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Mr. Browne: Most hon. Members, particularly those who sat through our extended periods in Committee, will accept that amendment No. 63 relates to the crux of this legislationthe principal reason why my party and I are uncomfortable with the Governments proposals.
The amendment has a simple purpose: to put the criminal standard of proof into the Bill. At the moment, the Government insist that serious crime prevention orders are a preventive, not punitive, measure and that therefore the civil standard of proof is appropriate. However, I remind hon. Members that the sanctions for those who fall foul of the proposals are severe indeed: peoples travel can be restricted, within the United Kingdom as well as abroad, and they may also be restricted in where they can work, live and visit. Short of sending people to prison, pretty much every imaginable restriction on the liberty of the citizen may be involved, and if people fail to comply with the orders, the sanctions extend as far as a prison sentence. In some cases somebody contravening the orders might go to prison despite never having committed a criminal offence or having been found guilty according to a criminal standard of proof.
Furthermore, the orders can apply for anything up to five yearsindeed, they are more draconian than that, because the five-year period is indefinitely renewable. Somebody could have a most severe restriction on their liberty for the remainder of their life without having committed a criminal offence or having been found guilty by any criminal standard of proof. The amendment addresses head-on that lack of legal certainty.
the court will look at the civil standard as a sliding scale, with the likely standard of proof for these orders being very close to the criminal standard of beyond reasonable doubt .[ Official Report, House of Lords, 7 February 2007; Vol. 689, c. 729.]
Let us stop for a moment, as we did in Committee, and consider that statement to ascertain whether it is satisfactory in respect of the protection of the citizens liberty. The Baroness mentioned a sliding scale; that will ring alarm bells with some people straight away. She talked about the likelyanother qualificationstandard of proof being very close to the criminal standard. Everyone will note that she did not mention the criminal standard, merely one very close to it.
On clause 1(1)(a), we would expect the standard of proof to be virtually identical to that for criminal proceedings [Official Report, Serious Crime Public Bill Committee, 26 June 2007; c. 19.]
we expect that the standard of proof required in relation to the question of whether a person has been involved in serious crime will be the same as in criminal cases[ Official Report, 12 June 2007; Vol. 461, c. 664.]
However, that standard has not been put into the Bill; at present, according to the verbal guidance given by most Ministers, we are some way short of the criminal standard of proof. We do not know how far short we are, and it is difficult to know how the legislation will be enacted in practice, but we do know, or appear to know, that the criminal standard of proof will not have to be met for people to be subject to the restrictions on liberty and sanctions in the Bill.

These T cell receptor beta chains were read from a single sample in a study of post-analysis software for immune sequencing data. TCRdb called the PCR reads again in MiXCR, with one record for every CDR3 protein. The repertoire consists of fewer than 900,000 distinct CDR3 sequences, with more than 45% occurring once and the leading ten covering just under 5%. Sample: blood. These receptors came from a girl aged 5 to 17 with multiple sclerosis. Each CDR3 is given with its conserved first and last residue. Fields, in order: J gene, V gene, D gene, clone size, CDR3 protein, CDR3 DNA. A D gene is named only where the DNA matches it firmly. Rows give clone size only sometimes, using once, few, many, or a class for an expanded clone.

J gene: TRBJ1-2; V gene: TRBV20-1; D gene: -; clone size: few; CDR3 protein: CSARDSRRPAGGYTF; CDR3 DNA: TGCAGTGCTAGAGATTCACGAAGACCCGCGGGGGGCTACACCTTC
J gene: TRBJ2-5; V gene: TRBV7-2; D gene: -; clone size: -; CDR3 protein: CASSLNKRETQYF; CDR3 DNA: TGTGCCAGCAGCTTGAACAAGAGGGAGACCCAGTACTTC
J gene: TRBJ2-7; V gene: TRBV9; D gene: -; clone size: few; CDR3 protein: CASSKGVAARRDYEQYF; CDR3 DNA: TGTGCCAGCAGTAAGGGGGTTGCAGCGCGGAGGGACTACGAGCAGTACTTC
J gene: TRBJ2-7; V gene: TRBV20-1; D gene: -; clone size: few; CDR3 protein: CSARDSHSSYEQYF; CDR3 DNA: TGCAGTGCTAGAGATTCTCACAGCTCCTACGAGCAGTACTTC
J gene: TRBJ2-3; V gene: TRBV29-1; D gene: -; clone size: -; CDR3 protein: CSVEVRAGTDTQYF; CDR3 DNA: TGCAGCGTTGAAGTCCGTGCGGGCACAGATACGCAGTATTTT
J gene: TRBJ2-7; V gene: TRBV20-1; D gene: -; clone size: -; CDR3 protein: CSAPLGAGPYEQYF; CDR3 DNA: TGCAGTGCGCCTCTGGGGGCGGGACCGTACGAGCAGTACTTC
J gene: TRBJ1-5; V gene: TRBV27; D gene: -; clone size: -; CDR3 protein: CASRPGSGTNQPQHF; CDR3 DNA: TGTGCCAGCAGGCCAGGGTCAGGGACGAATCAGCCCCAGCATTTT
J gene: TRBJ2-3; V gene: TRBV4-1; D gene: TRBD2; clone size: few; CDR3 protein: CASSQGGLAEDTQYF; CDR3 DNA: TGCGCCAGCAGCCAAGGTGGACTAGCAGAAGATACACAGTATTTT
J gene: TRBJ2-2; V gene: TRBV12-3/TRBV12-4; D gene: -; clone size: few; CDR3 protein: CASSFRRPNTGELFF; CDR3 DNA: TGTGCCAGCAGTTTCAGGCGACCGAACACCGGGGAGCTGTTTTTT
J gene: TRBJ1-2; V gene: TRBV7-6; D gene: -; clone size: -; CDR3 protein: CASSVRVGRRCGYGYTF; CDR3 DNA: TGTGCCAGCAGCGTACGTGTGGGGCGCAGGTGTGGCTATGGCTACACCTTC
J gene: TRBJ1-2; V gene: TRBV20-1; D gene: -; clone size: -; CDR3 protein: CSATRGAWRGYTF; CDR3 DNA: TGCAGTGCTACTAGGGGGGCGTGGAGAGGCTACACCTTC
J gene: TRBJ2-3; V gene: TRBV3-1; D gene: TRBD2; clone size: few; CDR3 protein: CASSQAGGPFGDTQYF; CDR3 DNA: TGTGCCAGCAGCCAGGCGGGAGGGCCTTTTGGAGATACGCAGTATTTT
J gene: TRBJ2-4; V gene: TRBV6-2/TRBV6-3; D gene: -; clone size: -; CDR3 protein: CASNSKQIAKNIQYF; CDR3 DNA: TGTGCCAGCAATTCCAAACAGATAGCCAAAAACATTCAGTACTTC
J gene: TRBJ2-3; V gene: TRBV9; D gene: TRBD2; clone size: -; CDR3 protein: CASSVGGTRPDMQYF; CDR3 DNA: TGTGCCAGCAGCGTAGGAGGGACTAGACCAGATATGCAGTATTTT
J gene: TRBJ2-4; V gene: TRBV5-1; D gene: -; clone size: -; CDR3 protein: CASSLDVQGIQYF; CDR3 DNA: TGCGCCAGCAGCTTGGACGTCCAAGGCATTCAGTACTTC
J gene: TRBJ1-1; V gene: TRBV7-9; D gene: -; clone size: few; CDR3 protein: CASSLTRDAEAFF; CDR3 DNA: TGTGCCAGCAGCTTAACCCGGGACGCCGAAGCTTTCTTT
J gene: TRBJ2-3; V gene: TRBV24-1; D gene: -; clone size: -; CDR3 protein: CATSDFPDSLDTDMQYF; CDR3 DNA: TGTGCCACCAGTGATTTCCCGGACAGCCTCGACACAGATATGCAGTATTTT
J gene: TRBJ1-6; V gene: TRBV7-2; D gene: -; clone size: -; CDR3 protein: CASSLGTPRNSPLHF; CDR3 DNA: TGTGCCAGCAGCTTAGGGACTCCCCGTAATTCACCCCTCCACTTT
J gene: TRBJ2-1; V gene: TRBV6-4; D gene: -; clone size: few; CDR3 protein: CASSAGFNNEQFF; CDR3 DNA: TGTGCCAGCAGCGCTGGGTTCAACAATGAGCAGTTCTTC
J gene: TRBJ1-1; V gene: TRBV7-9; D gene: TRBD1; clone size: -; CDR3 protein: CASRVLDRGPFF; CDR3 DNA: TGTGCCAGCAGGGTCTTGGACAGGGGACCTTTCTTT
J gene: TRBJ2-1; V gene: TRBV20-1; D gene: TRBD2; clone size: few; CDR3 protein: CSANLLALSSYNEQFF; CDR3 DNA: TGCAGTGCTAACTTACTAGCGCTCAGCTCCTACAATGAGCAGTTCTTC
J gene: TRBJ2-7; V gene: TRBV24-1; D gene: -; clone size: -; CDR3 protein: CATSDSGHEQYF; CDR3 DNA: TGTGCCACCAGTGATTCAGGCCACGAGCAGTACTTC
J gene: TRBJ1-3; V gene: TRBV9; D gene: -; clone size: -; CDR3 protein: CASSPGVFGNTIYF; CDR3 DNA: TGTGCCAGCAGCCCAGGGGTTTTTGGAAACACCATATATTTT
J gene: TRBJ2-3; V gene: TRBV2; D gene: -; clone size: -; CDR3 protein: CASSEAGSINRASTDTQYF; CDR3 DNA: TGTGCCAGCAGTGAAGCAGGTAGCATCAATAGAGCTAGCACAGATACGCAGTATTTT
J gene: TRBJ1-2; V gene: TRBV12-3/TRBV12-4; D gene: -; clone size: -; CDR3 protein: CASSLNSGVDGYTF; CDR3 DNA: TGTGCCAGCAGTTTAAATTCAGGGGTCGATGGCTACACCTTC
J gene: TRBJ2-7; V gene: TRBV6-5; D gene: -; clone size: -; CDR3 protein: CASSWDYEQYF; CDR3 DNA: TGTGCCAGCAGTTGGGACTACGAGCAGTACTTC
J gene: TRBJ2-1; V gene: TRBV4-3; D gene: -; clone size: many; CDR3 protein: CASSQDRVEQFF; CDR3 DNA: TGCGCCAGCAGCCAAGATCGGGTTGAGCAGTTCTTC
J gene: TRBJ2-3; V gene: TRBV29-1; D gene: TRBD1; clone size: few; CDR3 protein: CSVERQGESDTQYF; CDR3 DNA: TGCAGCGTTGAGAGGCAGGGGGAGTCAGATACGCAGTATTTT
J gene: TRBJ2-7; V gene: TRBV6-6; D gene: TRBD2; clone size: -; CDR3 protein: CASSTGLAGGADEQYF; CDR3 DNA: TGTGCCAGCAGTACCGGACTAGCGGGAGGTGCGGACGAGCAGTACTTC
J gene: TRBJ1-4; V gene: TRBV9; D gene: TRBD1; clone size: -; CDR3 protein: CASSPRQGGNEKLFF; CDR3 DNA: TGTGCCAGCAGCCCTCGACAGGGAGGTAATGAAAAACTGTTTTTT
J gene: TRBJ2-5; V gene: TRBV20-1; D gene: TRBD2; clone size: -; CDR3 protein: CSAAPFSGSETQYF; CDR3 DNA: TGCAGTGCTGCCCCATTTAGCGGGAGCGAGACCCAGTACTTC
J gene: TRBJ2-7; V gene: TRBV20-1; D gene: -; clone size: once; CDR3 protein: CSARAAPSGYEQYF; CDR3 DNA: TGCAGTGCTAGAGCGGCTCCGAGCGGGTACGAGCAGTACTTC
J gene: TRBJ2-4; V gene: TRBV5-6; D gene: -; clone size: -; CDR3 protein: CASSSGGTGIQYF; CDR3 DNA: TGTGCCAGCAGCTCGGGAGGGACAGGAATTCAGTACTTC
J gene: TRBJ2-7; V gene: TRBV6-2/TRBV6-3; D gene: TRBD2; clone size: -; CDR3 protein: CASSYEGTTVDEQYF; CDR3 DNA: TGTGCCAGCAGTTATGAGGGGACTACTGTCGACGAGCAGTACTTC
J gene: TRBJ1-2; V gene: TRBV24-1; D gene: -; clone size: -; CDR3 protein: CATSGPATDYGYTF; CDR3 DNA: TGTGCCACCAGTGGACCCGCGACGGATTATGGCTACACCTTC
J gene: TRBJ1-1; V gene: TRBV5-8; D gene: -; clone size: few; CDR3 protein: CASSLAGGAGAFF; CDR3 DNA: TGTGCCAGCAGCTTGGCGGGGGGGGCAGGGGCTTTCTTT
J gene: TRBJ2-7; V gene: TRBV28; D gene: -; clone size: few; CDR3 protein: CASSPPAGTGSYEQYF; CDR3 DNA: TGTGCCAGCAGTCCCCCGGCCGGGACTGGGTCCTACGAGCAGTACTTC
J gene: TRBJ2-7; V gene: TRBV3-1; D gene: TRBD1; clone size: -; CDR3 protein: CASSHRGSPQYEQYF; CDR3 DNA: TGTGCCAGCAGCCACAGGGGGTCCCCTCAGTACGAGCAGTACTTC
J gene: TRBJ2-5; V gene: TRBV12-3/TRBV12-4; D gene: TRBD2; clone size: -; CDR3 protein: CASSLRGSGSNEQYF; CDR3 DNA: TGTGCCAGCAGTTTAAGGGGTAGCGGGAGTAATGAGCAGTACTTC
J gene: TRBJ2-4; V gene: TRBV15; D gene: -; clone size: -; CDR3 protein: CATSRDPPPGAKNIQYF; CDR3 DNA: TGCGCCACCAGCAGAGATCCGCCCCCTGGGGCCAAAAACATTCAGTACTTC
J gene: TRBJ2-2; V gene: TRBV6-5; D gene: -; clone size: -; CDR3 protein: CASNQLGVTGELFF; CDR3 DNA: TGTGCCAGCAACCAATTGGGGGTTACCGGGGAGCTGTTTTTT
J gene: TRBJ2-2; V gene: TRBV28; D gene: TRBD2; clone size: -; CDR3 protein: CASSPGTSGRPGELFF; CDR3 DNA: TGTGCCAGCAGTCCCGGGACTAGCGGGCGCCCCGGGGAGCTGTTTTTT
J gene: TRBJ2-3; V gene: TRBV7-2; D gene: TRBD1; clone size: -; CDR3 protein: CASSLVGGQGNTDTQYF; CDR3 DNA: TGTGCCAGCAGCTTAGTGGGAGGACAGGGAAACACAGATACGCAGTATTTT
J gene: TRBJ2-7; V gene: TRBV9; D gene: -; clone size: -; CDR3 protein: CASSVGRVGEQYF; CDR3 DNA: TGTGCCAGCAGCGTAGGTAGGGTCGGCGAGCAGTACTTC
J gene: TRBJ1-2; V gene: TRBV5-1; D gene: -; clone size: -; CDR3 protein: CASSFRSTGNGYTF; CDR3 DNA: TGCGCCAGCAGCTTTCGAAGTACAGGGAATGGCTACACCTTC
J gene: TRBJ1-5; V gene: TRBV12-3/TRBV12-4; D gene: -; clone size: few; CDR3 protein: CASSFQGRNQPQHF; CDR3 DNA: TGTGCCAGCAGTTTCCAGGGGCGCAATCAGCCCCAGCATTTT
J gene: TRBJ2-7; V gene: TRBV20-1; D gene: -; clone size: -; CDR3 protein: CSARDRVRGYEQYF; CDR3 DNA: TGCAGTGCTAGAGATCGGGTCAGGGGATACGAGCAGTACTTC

To broaden my point, I shall briefly go through the scope of some of those sanctions. First, as I have mentioned, they are very wide ranging; we are not talking about a slap on the wrist. They have been called gangster ASBOs in tabloid parlance, although the punishment that they carry has a far greater effect than ASBOs themselves. Secondly, the sanctions are too easy as an alternative to prosecution. No one is more in favour than I am of trying to arrest and detain someone involved in crimedrawing the evidence together and putting it before a court with a jury of the persons peers. If such a person can be proved to be guilty, a criminal prosecution should be sought. However, I feel far more uncomfortable with the Bills underlying assumption: that we essentially know who is breaking the law, but we do not have enough evidence to prove it, so we will make legislation that means that we do not have to come up with such evidence, because we can restrict those peoples liberty severely without needing to prove that they have done anything wrong.
If anything, the opposite to the norm is often the case: the accused person has to demonstrate that they have not done anything wrong, rather than the other way around. A person need never have committed a crime to fall foul of the Bill, and in my party we do not regard that as a sufficient safeguard. The amendment gets to the absolute essence of the legislation, and I am keen not only to speak to it but press it to a Division so that we can try once again to put a criminal standard of proof into the Bill. I urge the Government to consider that point seriously.
The Government have sought to clarify their position on the standard of proof to be applied in considering serious crime prevention orders,
but the wording of the Bill rather muddies the waters, which is why further clarity is necessary.
The starting point for the standard of proof that is to be applied in deciding whether a person has been involved in serious crime is the Governments Green Paper, New powers against organised and financial crime, which was published in July 2006. Paragraph 3.1 states: